In an interview granted by the world’s former wealthiest man who held that position for close to two decades, Bill Gates attributed his mind-blowing success to the environment that he was born into. He doubted if he would have been a runaway success if he had been born and raised outside American soil.

The African continent as a whole seems to be a cursed one as many of its inhabitants perform ground breaking feats outside its shores. Many were even rejected back home and were only validated when they left in frustration and anger.

We recall the cases of the late Dr. Jeremiah Abalaka who claimed to have found the cure of HIV/AIDS. The government didn’t give him a listening ear till he joined his ancestors. The inventor of the yam pounder was also a Nigerian scientist who got frustrated and sold his invention to the Japanese. Now the same government that ignored him massively imports it from his newly adopted country. I can go on and on to say how the continent has been shortchanged because of its harsh attitude towards innovations and scientific breakthroughs.

The latest news making the invention rounds is the herbal drug named Covid-Organics (CVO) made by some scientists from Madagascar. The scientists got critical support from the government and the President Andry Rajoelina openly boasted that his country was ready to export it to the rest of the world.

The cold world didn’t greet his enthusiasm by opening their arms towards the labour of love by his countrymen. There was widespread skepticism especially from the World Health Organization (WHO) who was extremely cynical about the cure. WHO even went on to say that the Covid-19 battle wouldn’t be won this year as the virus was going to be around for a long time.

The body language of scientists the world over was downright contempt with the caveat ‘Can anything good come out of Africa?’
WHO never failed to sound the warning bells that the drug hadn’t yet gone through any form of clinical trials and as such the veracity of it was suspect. Some optimists were very happy that the death rate in Madagascar was zero and expressed delight in the bid of the country to export the drug. A few days after the tiny African nation recorded two deaths. The music didn’t change as they still touted the efficacy of the drug as the new messiah for those desirous of having a Covid 19 free world.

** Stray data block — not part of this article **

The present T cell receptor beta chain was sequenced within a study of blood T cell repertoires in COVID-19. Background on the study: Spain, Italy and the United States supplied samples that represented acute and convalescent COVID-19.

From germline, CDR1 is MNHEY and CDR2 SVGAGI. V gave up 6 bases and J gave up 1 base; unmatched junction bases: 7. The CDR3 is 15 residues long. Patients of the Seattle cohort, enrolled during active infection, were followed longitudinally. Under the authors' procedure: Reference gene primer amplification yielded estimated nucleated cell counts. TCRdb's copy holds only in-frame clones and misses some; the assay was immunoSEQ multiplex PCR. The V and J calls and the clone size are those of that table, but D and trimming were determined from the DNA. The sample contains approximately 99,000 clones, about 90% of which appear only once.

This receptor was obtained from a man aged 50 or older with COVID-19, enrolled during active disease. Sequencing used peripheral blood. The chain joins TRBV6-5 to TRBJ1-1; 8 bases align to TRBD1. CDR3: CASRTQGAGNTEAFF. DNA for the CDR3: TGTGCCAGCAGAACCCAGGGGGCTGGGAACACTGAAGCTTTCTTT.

I will be as objective as I can without any needless sentiments because of my African origin. While a part of me is crying to the high Heavens to emphatize with my African brothers, another – the voice of reason tells me that the ‘wonder drug’ from our African brother should be made to go through rigorous tests by countries who desire to purchase it. It is human lives we are talking about here and so it is necessary for the drugs to still undergo more tests before they are considered fit for human consumption. We mustn’t allow our hearts to rule our heads and there is the critical need for emotional intelligence here.

World leaders have been known to reel out controversial solutions to nagging global challenges. We recall that the erstwhile President of The Gambia, Yahya Jammeh said he had the cure for HIV/AIDS and the current United States President, Donald Trump said chloroquine could permanently keep the Covid-19 at bay.

I commend the President Muhammadu Buhari-led government for purchasing some and first subjecting them to more clinical trials locally before administering them to the general public.
We should be our brother’s keeper if indeed the drug is said to have all the curative attributes that its promoters say it has. Our solidarity shouldn’t stop at merely being members of the African Union as we should massively support it and do the best we can to ensure that it goes far beyond the shores of Madagascar.

African nations should use this pandemic to critically look inwards especially as we have the largest collection of herbs in the world. Researchers and scientists should be encouraged to find the cure through the use of herbs which have fewer side effects when compared to western medicine.

We should stop the colonial mentality of outsourcing our brains to the west when we can provide a home-grown solution to this pandemic and in the process generate revenue for our efforts. The world has transited into a knowledge economy and it is high time Africa keyed into it in order not to be left behind.
Tony Ademiluyi, Lagos